Lab design is an art that begins with understanding your requirements. The first thing we need to do when we design a lab is ask a couple of key questions:
What's Your Maximum?
Max design isn't just about today—it can actually be for tomorrow as well. One example is tenant fit-out. Let's take a developer who's building a laboratory with several floors. In each floor is a different client. The developer is building, managing, and renting out the lab space. Today he has two clients, but a third client is obtaining lab space in six months. The developer is also negotiating with two other clients to take up the balance of the building. His current design is significantly different from what his building will be like once it's in full operation.
When you design that kind of system, option number one is to look not only at today's performance, but what is the maximum performance that you envision? In this scenario, it might only be 3 to 5 years before the building is fully operational and rented. Option number two is actually a retrofit application, which is extremely common.
Imagine a university with historical buildings that can't be modified from their outside facade. They're old historical landmarks. Because the university is receiving endowment funds, they envision rapid growth in the near future. What's now an older building is going to become an old facade with a modern interior lab space. When it was originally designed, there could have been a certain amount of labs there. Now, the building has grown and an annex was built onto it. The university can see what today's performance is, but they envision a doubling of the lab space if all research goes well.
They might not have the budget today, but there's a plot of land next to the building that they're hoping to break ground on within three years. The two wings will be connected at a point in the middle and services will be shared between both buildings. That's the future performance that needs to be accounted for. The actual max performance number isn't limited to today's requirement.
What's Your Minimum?
We're really looking at three points: maximum, perceived actual, and minimum. Perceived actual is what you think is going to be used in actual requirement in exhaust on a daily basis. The minimum is what you think will be the low point of the requirement. It could be something as simple as a calendar-based approach. No one really works from 8:00 p.m. to 6:00 a.m., so what's the building's requirement during that period of time? What about during the weekend?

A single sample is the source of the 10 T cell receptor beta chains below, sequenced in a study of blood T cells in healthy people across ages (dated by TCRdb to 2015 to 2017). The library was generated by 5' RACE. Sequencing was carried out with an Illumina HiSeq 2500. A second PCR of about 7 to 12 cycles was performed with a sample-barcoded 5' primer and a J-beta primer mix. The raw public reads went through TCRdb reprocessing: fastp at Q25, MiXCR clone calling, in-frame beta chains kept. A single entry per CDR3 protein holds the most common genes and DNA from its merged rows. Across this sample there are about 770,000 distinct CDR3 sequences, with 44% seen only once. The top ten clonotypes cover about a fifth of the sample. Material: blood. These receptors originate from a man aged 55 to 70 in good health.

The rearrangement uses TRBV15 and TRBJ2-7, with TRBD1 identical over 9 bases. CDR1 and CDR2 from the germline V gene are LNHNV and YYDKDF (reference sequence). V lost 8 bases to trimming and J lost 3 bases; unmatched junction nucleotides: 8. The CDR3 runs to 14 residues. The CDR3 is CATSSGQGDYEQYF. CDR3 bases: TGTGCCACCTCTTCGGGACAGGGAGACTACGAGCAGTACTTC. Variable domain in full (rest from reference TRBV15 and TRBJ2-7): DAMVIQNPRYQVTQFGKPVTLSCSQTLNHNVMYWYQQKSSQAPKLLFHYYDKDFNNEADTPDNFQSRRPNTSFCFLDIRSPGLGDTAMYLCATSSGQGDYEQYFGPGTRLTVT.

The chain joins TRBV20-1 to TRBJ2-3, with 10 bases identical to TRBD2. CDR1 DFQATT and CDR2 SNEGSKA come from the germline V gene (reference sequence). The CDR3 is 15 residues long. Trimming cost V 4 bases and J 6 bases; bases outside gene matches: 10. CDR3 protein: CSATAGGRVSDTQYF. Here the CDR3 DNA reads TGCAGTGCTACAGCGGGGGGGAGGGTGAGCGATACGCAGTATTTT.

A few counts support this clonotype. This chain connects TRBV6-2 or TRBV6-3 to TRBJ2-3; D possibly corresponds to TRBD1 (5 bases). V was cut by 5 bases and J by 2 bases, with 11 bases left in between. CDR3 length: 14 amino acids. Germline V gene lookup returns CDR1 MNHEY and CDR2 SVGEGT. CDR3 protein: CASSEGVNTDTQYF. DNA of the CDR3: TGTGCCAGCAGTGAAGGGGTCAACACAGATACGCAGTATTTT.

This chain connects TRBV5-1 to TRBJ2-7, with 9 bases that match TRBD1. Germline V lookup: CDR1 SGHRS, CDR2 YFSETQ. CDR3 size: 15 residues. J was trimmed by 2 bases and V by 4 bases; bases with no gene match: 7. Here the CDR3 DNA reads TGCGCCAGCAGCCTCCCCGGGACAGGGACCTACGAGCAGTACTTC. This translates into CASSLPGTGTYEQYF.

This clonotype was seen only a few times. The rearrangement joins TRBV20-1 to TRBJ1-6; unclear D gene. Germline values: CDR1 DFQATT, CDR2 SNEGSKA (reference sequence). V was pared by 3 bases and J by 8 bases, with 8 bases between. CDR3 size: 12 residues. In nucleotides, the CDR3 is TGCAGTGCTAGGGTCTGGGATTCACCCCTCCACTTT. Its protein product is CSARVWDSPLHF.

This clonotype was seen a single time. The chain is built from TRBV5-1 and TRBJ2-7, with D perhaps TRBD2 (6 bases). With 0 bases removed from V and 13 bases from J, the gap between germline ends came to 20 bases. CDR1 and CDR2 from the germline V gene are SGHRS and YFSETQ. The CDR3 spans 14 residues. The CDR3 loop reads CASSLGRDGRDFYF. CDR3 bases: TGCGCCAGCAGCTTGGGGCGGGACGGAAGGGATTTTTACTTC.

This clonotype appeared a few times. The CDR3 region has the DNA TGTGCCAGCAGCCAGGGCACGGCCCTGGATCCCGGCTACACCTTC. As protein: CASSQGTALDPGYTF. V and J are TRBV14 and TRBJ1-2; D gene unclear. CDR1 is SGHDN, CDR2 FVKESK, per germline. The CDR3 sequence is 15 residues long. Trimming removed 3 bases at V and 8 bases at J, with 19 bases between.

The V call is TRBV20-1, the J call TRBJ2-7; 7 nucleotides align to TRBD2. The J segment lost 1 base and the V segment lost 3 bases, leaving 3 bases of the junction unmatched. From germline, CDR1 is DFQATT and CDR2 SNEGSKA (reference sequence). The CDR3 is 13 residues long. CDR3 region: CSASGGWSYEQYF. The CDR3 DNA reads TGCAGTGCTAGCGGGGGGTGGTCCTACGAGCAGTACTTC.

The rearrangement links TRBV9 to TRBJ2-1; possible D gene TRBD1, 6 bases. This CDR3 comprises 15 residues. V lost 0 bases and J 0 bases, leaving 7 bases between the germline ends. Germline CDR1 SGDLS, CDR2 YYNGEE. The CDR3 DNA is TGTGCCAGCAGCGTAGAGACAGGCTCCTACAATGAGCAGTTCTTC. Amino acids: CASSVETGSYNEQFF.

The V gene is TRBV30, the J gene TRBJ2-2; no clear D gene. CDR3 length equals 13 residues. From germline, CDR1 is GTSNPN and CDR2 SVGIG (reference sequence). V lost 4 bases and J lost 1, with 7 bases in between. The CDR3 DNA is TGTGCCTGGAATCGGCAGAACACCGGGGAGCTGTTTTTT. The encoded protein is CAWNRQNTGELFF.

If you actually look at these low points in operation, you'll see that your max is based on full occupancy. There may also be an aspect of future built into the minimum—the current requirement is what you think is a daily realistic amount of flow exhaust required for the building. The minimum is what you think is the least amount that will be required at any given time.
Exterior Design Requirements
You may be subject to certain exterior design requirements, such as noise. There's a different code in most parts of the world when it comes to how much noise your facility produces during the day and night. Due to nuisance laws, nighttime noise must be significantly reduced. You'll have to take that requirement into account while planning to build the lab space.
When you install exhaust fans on the roof, what's the proximity from the roof to the nearest neighborhood? Many universities were built in rural areas outside of the city from 100 to 150 years ago. There was practically nobody around this farm or open space, so it was cheap to build in the area. As the city grew, what was once rural land outside of the city center actually became gorgeous suburban property full of homes. A university may now be within a mere 50 feet from a high-cost suburban area full of estates and pristine countryside.
The criteria you have to consider is what's the most noise that the system is going to create? You've already made the analysis in flow, so you have the flow requirement to take into account.Now you have to overlay that to determine what the sound requirement will be. Hospitals face a similar challenge—they're usually in the center of town and occasionally upgrade their systems. They need to make sure the general exhaust from labs don't generate a level of noise from the roof of the building that interfere with the surrounding environment, violating nuisance laws.
These are just some of the basics that you have to consider when you're looking at designing laboratories or lab spaces. Once these aspects are nailed down, it'll lead to mastery of the art of lab design.